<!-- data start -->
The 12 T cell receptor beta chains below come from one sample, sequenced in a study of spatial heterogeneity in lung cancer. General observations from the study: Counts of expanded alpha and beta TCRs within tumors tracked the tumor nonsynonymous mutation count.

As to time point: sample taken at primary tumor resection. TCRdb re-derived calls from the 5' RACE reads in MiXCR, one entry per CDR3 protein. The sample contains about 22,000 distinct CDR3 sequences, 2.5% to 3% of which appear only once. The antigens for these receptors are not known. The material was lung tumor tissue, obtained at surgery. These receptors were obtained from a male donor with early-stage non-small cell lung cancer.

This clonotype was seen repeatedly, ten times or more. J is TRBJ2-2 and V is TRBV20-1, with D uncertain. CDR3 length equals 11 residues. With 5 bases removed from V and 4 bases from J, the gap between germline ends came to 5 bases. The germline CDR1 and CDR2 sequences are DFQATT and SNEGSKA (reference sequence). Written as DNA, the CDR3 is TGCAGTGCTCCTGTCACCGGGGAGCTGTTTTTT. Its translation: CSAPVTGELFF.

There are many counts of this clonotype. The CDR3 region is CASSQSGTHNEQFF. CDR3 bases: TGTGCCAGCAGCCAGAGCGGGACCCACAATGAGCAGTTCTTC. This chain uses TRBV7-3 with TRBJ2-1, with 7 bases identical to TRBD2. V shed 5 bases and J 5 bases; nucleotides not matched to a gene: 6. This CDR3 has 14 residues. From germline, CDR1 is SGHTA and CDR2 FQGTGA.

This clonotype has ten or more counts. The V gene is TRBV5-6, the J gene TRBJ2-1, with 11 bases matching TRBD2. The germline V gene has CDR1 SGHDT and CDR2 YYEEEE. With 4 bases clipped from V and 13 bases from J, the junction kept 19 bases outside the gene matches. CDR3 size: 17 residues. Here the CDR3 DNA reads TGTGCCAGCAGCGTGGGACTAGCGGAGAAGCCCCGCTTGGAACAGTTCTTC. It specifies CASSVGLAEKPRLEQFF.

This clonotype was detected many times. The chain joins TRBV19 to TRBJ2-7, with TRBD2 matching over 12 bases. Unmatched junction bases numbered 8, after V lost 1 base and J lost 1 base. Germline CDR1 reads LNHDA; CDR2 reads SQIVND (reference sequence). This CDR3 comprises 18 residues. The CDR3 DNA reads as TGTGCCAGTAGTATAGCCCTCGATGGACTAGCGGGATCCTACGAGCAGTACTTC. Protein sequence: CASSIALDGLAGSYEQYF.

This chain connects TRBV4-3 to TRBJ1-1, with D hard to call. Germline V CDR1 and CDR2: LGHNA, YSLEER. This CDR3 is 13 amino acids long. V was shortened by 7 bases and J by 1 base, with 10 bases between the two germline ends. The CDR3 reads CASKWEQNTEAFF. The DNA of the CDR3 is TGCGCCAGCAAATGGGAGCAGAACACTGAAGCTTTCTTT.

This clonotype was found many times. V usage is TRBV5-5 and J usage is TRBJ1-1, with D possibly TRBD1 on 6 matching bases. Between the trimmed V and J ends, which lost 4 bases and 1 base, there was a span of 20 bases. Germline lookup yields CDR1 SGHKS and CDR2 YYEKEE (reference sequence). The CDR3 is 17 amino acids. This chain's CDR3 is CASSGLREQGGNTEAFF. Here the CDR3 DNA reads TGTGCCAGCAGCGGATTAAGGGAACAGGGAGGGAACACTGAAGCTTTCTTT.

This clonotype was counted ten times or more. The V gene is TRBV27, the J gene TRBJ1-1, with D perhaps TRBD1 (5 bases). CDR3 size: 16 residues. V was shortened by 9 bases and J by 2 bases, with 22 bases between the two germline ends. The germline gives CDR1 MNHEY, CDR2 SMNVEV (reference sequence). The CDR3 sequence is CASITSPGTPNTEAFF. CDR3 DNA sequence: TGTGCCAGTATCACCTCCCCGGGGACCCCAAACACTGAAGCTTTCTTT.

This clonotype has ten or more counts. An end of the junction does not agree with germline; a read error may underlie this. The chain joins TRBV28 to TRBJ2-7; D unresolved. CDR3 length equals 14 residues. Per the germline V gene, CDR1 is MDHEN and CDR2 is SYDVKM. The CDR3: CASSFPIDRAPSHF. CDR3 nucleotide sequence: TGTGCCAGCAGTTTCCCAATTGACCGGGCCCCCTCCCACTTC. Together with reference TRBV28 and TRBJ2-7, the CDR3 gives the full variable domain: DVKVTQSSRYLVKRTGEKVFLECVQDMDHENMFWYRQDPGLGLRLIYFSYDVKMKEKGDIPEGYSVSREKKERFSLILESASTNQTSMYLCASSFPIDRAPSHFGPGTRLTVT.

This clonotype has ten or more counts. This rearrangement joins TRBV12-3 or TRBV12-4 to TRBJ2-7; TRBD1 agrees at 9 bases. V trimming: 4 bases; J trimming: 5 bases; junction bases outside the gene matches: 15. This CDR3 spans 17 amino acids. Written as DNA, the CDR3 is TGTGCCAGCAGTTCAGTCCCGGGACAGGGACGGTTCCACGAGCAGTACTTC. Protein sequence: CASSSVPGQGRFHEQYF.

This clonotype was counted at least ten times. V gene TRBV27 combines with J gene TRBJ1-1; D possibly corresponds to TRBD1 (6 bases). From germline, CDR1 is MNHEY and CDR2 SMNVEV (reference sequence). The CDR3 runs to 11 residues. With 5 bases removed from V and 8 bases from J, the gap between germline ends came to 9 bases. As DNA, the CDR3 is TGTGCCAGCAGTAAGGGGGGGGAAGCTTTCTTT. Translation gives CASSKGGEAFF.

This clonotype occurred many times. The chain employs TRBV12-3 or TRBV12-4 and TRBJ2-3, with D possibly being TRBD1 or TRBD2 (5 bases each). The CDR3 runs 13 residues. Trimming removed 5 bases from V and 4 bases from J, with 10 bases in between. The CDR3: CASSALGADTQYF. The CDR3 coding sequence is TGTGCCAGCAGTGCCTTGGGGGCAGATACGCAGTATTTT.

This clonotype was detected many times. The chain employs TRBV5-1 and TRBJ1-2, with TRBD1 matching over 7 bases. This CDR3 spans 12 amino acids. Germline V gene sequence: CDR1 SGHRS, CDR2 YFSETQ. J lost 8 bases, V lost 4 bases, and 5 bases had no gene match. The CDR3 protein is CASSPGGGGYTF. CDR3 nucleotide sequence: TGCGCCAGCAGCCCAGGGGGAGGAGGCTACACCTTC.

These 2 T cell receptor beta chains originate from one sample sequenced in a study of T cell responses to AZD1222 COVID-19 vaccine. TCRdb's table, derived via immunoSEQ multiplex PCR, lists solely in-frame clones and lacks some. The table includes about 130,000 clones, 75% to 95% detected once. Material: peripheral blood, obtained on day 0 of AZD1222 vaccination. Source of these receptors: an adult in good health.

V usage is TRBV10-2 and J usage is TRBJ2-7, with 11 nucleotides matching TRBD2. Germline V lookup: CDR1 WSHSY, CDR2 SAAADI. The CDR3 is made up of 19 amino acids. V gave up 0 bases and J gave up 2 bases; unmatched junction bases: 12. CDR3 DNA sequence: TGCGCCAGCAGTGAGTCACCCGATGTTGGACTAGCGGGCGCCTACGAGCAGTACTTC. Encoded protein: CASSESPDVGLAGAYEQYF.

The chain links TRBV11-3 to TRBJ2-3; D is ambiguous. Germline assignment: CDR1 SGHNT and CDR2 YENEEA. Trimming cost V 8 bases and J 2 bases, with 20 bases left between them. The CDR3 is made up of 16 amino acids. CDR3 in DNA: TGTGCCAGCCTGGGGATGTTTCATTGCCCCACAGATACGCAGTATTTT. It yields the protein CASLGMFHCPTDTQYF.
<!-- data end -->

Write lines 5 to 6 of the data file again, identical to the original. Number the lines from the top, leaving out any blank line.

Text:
This clonotype has ten or more counts. The V gene is TRBV5-6, the J gene TRBJ2-1, with 11 bases matching TRBD2. The germline V gene has CDR1 SGHDT and CDR2 YYEEEE. With 4 bases clipped from V and 13 bases from J, the junction kept 19 bases outside the gene matches. CDR3 size: 17 residues. Here the CDR3 DNA reads TGTGCCAGCAGCGTGGGACTAGCGGAGAAGCCCCGCTTGGAACAGTTCTTC. It specifies CASSVGLAEKPRLEQFF.

This clonotype was detected many times. The chain joins TRBV19 to TRBJ2-7, with TRBD2 matching over 12 bases. Unmatched junction bases numbered 8, after V lost 1 base and J lost 1 base. Germline CDR1 reads LNHDA; CDR2 reads SQIVND (reference sequence). This CDR3 comprises 18 residues. The CDR3 DNA reads as TGTGCCAGTAGTATAGCCCTCGATGGACTAGCGGGATCCTACGAGCAGTACTTC. Protein sequence: CASSIALDGLAGSYEQYF.